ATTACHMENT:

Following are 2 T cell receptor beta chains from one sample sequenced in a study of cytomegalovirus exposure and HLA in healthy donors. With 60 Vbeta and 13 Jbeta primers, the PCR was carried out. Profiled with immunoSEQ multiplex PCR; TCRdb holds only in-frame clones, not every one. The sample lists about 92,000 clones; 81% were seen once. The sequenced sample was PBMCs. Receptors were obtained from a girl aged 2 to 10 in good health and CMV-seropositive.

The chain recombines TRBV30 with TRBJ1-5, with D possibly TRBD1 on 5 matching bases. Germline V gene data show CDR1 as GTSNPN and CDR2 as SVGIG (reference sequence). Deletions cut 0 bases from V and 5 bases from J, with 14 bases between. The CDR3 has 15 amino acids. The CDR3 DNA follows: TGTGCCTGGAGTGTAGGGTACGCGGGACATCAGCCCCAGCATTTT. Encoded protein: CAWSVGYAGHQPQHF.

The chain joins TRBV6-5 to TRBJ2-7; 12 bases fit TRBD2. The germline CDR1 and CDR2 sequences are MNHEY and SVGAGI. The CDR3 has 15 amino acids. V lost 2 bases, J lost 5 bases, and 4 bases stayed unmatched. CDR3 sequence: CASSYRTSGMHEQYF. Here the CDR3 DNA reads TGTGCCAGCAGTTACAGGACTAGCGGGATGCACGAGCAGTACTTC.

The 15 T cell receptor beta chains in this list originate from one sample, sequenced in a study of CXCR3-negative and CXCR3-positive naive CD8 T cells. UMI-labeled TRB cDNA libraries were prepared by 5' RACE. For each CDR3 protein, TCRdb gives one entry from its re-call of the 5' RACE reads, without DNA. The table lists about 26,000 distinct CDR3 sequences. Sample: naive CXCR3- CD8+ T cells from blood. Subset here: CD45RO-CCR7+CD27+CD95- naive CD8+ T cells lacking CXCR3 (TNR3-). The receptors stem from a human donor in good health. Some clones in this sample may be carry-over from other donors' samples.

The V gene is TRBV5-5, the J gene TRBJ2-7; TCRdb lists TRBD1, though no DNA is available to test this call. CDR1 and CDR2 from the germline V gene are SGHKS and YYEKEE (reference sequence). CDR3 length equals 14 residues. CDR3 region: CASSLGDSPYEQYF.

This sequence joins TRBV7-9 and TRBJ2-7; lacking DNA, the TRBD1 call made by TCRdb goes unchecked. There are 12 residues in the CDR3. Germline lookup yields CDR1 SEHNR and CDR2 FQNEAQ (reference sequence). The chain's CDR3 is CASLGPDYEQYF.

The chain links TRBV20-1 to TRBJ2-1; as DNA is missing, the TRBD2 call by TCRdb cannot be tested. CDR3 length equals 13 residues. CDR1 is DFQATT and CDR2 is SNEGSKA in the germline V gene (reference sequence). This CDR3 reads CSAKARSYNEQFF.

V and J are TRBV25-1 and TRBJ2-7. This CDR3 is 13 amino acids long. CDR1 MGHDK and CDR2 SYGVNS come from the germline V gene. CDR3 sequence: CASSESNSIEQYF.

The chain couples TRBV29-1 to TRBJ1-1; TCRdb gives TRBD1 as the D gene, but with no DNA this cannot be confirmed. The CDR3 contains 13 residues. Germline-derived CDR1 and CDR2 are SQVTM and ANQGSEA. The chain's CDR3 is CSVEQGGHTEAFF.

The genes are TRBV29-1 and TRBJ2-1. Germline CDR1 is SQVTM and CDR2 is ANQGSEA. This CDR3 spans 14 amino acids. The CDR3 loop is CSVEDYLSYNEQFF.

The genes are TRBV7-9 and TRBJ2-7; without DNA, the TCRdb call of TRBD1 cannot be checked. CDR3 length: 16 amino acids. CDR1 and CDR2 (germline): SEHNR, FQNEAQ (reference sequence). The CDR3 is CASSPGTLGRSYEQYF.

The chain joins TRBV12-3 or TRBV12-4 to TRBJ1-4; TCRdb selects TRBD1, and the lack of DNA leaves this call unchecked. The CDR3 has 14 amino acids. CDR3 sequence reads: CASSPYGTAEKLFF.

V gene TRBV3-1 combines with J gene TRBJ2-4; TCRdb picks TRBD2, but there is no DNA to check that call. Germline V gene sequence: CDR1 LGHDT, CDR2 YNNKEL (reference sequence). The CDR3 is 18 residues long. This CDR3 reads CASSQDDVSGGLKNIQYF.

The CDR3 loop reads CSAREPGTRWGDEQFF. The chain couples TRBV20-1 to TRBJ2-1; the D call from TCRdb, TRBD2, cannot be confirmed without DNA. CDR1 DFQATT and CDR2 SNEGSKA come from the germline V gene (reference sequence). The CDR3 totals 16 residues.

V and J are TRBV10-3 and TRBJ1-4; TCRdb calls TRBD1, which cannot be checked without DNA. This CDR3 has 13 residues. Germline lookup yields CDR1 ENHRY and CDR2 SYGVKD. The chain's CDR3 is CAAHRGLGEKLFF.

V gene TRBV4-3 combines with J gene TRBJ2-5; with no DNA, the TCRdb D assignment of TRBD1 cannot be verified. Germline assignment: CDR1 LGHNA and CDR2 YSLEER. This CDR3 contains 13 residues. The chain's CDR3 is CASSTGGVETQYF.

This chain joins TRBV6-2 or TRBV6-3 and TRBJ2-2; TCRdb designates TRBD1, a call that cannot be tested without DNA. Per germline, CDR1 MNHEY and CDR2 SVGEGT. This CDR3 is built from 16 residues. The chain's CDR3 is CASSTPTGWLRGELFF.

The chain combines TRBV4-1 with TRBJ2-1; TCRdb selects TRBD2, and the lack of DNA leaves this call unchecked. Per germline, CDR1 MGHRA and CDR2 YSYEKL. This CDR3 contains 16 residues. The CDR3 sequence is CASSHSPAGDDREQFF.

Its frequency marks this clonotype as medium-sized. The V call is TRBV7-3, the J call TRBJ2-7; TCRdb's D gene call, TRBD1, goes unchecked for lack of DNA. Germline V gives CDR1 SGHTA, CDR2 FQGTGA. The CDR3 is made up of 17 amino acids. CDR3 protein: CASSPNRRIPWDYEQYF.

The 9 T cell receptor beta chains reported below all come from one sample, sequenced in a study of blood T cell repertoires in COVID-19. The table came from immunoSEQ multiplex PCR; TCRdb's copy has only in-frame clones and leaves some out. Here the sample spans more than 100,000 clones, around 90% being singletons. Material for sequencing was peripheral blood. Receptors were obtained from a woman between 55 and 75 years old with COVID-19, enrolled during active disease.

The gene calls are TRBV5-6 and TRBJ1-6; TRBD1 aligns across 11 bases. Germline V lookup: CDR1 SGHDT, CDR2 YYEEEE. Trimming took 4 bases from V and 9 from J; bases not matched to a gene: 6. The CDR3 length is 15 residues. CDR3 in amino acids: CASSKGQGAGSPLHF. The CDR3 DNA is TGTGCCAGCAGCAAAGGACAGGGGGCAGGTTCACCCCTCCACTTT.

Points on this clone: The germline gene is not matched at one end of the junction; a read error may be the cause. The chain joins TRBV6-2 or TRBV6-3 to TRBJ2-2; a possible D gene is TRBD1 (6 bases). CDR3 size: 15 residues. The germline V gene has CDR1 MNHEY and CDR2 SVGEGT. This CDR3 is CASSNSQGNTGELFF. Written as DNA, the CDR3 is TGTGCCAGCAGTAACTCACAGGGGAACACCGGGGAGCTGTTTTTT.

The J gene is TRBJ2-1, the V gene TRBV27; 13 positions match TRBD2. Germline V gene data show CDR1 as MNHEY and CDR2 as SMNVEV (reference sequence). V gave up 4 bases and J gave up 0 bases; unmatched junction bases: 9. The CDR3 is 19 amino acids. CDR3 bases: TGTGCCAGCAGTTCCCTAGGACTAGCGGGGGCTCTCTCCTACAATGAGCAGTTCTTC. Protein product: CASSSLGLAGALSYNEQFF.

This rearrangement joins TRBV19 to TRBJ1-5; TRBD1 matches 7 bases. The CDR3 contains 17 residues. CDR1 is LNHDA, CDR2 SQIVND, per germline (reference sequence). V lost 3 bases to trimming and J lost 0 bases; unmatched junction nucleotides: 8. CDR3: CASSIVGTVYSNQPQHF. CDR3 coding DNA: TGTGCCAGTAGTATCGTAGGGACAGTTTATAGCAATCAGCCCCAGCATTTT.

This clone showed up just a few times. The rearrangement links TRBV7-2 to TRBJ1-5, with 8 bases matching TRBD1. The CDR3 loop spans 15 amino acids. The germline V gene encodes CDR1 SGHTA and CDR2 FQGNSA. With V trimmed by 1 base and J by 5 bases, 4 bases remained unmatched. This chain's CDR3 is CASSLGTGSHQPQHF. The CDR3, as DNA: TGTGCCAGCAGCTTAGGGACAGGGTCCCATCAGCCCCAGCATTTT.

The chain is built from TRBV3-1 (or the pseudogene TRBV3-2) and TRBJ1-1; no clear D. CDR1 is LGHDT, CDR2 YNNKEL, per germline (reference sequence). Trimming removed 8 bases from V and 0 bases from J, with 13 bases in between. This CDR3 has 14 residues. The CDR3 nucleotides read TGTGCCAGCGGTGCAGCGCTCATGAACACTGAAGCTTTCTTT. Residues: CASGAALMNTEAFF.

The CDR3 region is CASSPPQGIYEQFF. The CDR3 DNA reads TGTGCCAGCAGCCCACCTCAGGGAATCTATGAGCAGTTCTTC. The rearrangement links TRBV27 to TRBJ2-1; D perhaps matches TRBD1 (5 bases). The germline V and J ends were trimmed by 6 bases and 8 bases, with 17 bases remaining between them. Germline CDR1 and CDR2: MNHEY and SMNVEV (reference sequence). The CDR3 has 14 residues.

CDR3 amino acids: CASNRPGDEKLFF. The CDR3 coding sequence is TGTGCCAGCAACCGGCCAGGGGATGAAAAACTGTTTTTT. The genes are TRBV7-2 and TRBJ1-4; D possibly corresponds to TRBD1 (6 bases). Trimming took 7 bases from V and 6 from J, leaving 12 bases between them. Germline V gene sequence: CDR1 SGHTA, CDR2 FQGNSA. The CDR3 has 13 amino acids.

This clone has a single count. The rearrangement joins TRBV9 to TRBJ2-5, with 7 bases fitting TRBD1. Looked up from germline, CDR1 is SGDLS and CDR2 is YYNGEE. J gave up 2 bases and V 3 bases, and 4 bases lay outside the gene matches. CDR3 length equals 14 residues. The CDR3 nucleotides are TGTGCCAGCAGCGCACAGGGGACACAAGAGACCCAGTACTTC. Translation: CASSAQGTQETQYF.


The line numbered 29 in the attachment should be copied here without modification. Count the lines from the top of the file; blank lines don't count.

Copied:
This clone has a single count. The rearrangement joins TRBV9 to TRBJ2-5, with 7 bases fitting TRBD1. Looked up from germline, CDR1 is SGDLS and CDR2 is YYNGEE. J gave up 2 bases and V 3 bases, and 4 bases lay outside the gene matches. CDR3 length equals 14 residues. The CDR3 nucleotides are TGTGCCAGCAGCGCACAGGGGACACAAGAGACCCAGTACTTC. Translation: CASSAQGTQETQYF.